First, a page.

1 STORAGE SOLUTIONS WHITE PAPER Hardware vs. Software : Which Implementation is Best for my Application? Contents Introduction...1 What is?...1 Software...1 Software Implementations...1 Hardware...2 Hardware Implementations...3 Is Hardware or Software Best for Your Application?...3 Closing...4 Introduction In the last couple of years, (Redundant Array of Independent Disks) technology has grown from a server option to a data protection requirement. The first implementations of in 1990 were very expensive controller boards with highperformance I/O processors that were as powerful as the host CPU. At that time, when hardware-based solutions were the only option, the cost of a controller limited the usage to high-priced servers Today, is found everywhere from an operating system software feature to a stand-alone controller providing advanced data integrity in high-end storage area networks. It can be found in mobile environments such as laptops, as well as desktops, workstations, servers, and external enclosures with a larger number of hard disk drives. is even included in TV settop boxes or personal storage devices. This white paper provides a high-level overview of the various solutions. It begins by defining Software vs. Hardware, explains how these different implementations work and the benefits of each implementation, and helps you make a decision on which solution is best for your application. What Is?, an acronym for Redundant Arrays of Inexpensive Disks, is a way to virtualize multiple, independent hard disk drives into one or more arrays to improve performance, capacity and reliability (availability). The total array capacity depends on the type of array you build and the number and size of disk drives. This total array capacity is independent of whether you use software or hardware. The following sections look at the different implementations, the strengths and weaknesses and their impact to system performance and effectiveness in enhancing data availability. Level Comparison Features 0 1 1E 5 5EE Minimum # Drives Data Protection No Protection Two-drive Up to one disk in each Up to one disk in each Up to two disk s in each Read Performance High High High High High High High High High Write Performance High Medium Medium Low Low Low Medium Medium Medium Read Performance (degraded) Write Performance (degraded) N/A Medium High Low Low Low High Medium Medium N/A High High Low Low Low High Medium Low Capacity Utilization 100% 50% 50% 67% - 94% 50% - 88% 50% - 88% 50% 67% - 94% 50% - 88% Typical Applications High end workstations, data logging, real-time rendering, very transitory data Operating system, transaction databases Operating system, transaction databases Data warehousing, web serving, archiving Data warehousing, web serving, archiving Data archive, backup to disk, high availability solutions, servers with large capacity Fast databases, application servers Large databases, file servers, application servers Data archive, backup to disk, high availability solutions, servers with large capacity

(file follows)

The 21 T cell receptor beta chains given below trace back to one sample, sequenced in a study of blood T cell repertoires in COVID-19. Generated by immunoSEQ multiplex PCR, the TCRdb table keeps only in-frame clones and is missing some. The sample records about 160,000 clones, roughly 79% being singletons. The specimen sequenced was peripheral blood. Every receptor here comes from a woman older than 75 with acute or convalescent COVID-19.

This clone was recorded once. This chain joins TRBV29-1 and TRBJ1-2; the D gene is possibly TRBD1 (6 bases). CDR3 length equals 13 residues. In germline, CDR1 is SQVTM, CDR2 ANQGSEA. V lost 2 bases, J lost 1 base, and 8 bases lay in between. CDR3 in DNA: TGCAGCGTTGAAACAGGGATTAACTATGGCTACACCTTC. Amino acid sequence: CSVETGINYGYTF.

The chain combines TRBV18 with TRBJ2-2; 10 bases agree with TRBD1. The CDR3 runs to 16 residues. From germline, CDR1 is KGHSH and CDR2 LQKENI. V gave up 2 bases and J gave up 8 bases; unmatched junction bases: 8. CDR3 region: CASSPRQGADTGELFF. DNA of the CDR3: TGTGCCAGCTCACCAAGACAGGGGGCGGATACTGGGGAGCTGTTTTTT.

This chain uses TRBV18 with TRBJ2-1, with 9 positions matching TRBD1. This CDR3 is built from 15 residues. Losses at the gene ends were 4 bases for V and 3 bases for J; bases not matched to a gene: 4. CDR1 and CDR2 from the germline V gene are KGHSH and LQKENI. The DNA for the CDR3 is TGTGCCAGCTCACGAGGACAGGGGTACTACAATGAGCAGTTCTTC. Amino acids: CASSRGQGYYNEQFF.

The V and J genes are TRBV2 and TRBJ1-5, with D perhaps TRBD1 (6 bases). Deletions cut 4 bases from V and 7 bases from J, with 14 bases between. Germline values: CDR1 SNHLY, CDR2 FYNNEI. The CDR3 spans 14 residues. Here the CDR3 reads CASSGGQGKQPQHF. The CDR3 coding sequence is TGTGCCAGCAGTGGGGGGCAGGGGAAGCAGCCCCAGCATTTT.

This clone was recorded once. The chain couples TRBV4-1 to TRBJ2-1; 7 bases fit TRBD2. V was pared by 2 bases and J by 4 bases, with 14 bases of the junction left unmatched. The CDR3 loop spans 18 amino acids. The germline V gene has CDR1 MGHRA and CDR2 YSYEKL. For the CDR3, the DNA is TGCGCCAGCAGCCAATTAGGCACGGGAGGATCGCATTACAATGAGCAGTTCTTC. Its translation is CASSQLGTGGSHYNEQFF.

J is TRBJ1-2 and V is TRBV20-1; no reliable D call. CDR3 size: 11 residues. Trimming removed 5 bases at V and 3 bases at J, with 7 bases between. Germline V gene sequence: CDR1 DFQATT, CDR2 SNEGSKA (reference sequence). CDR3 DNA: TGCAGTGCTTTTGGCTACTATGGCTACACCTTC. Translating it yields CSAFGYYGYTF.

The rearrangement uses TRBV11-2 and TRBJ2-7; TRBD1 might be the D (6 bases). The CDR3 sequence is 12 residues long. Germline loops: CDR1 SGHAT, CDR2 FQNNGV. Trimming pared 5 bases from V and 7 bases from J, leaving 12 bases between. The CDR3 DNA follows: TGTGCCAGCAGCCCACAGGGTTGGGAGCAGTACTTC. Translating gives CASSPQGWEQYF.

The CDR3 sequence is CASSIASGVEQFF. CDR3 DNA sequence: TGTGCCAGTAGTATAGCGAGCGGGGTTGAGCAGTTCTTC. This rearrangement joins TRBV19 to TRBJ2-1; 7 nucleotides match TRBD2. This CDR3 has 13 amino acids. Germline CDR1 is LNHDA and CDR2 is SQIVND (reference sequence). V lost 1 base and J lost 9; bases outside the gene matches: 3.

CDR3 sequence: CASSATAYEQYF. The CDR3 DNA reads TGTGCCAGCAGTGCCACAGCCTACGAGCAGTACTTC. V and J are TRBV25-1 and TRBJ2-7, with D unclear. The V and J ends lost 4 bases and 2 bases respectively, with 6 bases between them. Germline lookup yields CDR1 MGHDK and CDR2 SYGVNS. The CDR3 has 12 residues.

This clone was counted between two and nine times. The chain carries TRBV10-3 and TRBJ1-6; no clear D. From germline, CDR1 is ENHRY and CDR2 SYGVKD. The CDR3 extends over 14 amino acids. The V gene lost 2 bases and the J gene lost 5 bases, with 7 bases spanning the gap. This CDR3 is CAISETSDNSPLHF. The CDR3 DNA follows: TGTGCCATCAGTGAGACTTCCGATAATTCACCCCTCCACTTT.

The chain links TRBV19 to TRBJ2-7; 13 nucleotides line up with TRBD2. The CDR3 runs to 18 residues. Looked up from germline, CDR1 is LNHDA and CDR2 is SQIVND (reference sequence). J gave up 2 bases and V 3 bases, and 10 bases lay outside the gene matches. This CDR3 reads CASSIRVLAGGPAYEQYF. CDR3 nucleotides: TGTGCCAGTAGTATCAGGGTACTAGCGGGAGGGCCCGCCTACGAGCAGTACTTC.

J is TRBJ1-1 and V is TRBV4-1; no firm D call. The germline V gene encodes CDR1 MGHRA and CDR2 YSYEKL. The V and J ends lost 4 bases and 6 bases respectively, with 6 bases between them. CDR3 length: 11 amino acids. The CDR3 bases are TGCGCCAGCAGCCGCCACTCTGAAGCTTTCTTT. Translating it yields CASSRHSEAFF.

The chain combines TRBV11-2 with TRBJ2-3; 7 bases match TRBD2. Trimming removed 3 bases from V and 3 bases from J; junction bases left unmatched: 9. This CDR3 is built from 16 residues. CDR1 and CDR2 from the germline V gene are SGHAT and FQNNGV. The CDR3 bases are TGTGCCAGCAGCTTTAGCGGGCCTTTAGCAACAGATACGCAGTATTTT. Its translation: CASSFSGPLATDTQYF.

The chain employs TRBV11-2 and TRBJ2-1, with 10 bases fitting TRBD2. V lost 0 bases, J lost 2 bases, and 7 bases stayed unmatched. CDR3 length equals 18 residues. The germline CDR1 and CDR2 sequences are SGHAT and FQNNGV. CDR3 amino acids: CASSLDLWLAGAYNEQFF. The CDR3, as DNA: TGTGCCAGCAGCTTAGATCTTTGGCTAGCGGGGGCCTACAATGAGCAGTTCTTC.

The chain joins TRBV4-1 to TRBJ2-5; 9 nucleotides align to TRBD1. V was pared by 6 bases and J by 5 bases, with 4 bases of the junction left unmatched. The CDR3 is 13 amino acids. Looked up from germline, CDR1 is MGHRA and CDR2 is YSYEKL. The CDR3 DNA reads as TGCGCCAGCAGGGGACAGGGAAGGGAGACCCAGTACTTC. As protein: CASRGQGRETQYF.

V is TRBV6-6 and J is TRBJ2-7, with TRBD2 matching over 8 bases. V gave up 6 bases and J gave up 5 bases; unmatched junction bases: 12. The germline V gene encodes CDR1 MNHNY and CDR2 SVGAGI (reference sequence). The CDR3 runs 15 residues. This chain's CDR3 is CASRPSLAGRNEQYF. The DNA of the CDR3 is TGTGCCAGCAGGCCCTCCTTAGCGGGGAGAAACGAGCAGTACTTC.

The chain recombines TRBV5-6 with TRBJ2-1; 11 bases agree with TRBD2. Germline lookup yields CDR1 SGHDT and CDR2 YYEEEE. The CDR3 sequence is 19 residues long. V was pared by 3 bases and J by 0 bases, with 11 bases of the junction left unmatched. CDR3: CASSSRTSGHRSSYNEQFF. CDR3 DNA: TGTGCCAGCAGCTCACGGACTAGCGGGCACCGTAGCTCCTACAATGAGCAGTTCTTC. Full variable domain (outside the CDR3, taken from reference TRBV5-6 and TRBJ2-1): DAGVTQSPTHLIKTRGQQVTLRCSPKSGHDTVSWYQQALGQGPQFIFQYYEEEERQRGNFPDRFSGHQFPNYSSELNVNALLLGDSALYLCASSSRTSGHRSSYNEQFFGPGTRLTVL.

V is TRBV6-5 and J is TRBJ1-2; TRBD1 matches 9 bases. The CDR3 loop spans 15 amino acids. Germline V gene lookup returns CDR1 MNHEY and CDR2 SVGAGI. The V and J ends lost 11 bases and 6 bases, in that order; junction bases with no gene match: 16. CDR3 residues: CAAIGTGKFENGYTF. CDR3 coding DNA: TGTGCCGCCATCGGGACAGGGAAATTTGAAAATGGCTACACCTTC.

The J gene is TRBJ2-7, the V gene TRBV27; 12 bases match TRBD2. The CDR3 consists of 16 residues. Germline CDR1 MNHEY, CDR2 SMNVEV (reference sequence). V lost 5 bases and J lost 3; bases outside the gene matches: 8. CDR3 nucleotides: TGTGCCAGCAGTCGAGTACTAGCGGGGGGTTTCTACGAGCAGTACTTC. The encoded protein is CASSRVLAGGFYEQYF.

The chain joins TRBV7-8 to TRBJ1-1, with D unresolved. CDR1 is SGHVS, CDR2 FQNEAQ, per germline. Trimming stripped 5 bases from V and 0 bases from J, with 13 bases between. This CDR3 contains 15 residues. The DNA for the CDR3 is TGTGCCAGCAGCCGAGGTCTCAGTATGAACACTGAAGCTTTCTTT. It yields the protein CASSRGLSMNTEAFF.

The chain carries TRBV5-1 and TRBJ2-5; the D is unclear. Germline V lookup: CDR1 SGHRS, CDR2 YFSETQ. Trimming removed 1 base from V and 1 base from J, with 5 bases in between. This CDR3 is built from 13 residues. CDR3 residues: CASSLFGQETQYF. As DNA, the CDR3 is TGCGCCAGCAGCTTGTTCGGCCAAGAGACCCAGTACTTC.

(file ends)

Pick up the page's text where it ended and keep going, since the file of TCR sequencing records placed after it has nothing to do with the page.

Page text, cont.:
2 Hardware vs. Software : Which Implementation is Best for my Application? 2 Software A simple way to describe software is that the task runs on the CPU of your computer system. Host OS Software Some software implementations include a piece of hardware, which might make the implementation seem like a hardware implementation, at first glance. Therefore, it is important to understand that software code utilizes the CPU s calculating power. The code that provides the features runs on the system CPU, sharing the computing power with the operating system and all the associated applications. Operating System Driver Entry Points Host Engine CHIM I/F (OSM) SAS CHIM PCI-X or PCI Express Interface Boot Host Adapter Software Implementations Host Devic Driver Software can be implemented in a variety of ways: 1) as a pure software solution, or 2) as a hybrid solution that includes some hardware designed to increase performance and reduce system CPU overhead. 1) Pure Software Model Operating System Software In this case, the implementation is an application running on the host without any additional hardware. This type of software uses hard disk drives which are attached to the computer system via a built-in I/O interface or a processor-less host bus adapter (HBA). The becomes active as soon as the operating system has loaded the driver software. Such pure software solutions often come integrated into the server OS and usually are free of additional cost for the user. Low cost is the primary advantage of this solution. Benefits and drawbacks of pure, Operating System Software : Low cost: No extra charge for the functionality, as it is built into the OS. The only cost is the additional disk drives. - Unprotected at boot (cannot manage or protect data at boot): Drive or corrupted data during boot and before the software become active leads to an inoperable system. - Additional performance load on server: System performance is impacted by the application. The more drives involved and the more complex the system is (e.g. involving parity on a 5), the more impact on the overall performance. This solution is better suited for simple 0, 1, 10 scenarios. - Limited operating system migration: functionality might be limited to the current OS. There is no way to migrate the array to other OSes or other versions of the same OS, if not all versions of the OS support functionality). - Vulnerable to viruses: Because is running as an application on the computer system, viruses and other harmful software could impact functionality. - Data integrity issues due to system crashes: Software or hardware problems on the server can impact data consistency and integrity. - No write-back cache: Software runs only in writethrough mode, but hardware can run in write-back mode if it has a battery, adding another level of data protection. Write-back mode significantly enhances the write performance of a array. There is no way to add a battery for software. Host OS Software Host Adapter 2) Hybrid Model Hardware-Assisted Software While this is still software, the hardware assist helps to overcome some of the weaknesses of pure software. Such solutions usually come with additional hardware (e.g. an HBA with a BIOS or just a BIOS integrated onto the motherboard). The additional BIOS makes the functionality available when the system is switched on, providing redundancy during boot that reduces the impact of medium errors on which otherwise could lead to data corruption or an inoperable system. In addition, most of these solutions provide a BIOS setup software which is available at system boot. This allows for easy setup and maintenance of the array without the need to install or boot an OS from hard disk or CD-